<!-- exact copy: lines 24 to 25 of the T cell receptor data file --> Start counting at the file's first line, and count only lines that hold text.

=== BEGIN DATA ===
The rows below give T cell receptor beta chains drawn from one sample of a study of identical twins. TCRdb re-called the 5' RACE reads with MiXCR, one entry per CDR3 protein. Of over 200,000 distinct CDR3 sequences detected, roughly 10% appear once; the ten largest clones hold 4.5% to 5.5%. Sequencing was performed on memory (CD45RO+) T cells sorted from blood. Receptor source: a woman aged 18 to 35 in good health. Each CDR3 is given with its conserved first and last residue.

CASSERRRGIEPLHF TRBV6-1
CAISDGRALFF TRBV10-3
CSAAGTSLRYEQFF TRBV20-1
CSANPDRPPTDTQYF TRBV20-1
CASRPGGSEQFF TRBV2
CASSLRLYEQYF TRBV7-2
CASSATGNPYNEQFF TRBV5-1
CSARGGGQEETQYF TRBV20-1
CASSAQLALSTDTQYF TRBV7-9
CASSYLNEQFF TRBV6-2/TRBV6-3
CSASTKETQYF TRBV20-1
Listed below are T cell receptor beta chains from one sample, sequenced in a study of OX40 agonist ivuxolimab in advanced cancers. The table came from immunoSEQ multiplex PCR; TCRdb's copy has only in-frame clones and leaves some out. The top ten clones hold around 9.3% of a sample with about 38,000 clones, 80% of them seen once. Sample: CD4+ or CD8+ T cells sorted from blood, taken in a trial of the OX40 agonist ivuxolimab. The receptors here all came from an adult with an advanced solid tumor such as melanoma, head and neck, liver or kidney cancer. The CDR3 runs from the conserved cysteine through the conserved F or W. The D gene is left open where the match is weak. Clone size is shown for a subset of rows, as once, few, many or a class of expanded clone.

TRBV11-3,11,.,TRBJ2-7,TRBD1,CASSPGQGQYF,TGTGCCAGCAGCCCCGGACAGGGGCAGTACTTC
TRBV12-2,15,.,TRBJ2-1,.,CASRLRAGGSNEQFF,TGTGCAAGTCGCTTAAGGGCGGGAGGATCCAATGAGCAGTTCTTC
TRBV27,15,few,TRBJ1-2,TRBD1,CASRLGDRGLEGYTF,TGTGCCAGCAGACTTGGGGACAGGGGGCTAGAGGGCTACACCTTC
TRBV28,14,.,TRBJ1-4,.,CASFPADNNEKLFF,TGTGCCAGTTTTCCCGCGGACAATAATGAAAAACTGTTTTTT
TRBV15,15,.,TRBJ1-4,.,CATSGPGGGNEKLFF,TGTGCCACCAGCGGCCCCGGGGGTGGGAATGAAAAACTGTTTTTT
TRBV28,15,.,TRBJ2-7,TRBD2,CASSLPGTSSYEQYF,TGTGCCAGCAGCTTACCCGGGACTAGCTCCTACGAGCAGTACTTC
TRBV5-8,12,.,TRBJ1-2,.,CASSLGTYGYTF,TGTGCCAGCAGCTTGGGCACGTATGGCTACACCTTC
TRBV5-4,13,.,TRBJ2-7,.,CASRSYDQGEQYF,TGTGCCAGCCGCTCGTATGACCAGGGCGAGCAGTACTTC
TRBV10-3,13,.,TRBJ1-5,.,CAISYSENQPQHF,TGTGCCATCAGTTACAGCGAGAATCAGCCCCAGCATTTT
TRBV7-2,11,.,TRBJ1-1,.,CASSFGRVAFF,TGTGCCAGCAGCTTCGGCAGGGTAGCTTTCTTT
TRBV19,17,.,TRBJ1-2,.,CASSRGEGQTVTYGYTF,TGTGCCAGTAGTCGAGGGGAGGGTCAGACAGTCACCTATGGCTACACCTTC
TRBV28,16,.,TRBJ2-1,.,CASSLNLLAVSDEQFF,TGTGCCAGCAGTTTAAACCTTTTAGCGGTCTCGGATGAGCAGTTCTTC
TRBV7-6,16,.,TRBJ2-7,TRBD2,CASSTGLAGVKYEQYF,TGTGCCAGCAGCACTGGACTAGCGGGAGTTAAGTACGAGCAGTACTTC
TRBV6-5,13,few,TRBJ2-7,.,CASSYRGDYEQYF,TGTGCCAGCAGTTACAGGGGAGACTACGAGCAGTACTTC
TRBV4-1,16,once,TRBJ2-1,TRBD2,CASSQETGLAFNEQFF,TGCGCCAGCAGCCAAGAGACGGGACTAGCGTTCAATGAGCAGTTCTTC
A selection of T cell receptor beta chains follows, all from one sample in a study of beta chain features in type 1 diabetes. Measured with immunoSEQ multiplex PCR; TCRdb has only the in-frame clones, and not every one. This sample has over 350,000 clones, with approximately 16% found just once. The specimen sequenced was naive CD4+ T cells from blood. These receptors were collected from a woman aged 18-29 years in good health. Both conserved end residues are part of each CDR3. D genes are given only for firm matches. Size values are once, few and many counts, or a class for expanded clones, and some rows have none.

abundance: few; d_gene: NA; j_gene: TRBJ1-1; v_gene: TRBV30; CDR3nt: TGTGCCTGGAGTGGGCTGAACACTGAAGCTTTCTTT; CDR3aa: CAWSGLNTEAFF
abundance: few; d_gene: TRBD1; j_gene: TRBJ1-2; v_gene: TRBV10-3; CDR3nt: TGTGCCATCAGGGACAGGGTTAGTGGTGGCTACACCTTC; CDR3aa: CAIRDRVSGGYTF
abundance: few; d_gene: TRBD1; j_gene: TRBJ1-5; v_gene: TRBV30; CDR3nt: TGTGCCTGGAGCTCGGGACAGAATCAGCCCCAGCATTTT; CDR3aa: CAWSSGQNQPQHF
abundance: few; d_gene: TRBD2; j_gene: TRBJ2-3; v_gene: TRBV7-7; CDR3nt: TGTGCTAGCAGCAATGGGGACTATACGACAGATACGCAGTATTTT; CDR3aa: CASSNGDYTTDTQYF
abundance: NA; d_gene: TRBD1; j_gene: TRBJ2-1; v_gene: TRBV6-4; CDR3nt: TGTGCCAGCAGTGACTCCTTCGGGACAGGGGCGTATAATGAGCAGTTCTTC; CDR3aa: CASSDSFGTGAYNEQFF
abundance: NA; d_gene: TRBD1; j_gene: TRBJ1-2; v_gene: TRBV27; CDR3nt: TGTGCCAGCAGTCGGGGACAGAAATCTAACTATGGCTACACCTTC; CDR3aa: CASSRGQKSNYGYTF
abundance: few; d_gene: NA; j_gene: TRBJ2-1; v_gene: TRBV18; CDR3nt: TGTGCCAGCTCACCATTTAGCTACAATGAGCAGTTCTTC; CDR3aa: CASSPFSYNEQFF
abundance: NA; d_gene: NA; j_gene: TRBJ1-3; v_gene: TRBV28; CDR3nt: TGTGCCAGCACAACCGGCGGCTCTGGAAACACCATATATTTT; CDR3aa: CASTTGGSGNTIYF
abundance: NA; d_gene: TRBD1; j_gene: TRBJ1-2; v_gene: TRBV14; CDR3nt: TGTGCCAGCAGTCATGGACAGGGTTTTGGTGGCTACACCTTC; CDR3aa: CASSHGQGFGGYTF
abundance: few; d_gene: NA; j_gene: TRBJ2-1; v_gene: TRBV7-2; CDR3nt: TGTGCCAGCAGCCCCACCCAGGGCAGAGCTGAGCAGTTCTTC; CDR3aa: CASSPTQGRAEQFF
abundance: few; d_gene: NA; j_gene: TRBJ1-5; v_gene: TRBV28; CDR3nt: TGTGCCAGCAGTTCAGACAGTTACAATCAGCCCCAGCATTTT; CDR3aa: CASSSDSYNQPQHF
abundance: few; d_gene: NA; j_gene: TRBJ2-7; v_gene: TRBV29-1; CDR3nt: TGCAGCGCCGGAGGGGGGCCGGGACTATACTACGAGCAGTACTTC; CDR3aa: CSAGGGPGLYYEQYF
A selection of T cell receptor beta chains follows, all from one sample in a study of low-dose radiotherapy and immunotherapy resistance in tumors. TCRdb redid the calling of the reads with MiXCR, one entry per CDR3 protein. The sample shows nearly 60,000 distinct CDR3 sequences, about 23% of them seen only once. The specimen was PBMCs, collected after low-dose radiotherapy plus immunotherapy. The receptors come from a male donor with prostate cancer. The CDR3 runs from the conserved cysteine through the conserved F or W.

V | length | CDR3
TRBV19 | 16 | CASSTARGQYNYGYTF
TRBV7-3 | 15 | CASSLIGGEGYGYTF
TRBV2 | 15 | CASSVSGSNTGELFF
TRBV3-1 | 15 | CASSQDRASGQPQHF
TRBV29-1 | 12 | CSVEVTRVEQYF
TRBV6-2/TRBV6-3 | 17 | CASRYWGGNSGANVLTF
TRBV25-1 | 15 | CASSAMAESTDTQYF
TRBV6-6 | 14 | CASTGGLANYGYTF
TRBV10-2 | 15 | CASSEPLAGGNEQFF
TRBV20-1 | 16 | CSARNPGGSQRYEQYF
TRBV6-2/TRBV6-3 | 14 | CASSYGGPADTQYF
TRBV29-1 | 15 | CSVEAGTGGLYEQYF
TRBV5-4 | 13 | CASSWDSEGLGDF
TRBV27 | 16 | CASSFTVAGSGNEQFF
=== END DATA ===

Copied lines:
TRBV19,17,.,TRBJ1-2,.,CASSRGEGQTVTYGYTF,TGTGCCAGTAGTCGAGGGGAGGGTCAGACAGTCACCTATGGCTACACCTTC
TRBV28,16,.,TRBJ2-1,.,CASSLNLLAVSDEQFF,TGTGCCAGCAGTTTAAACCTTTTAGCGGTCTCGGATGAGCAGTTCTTC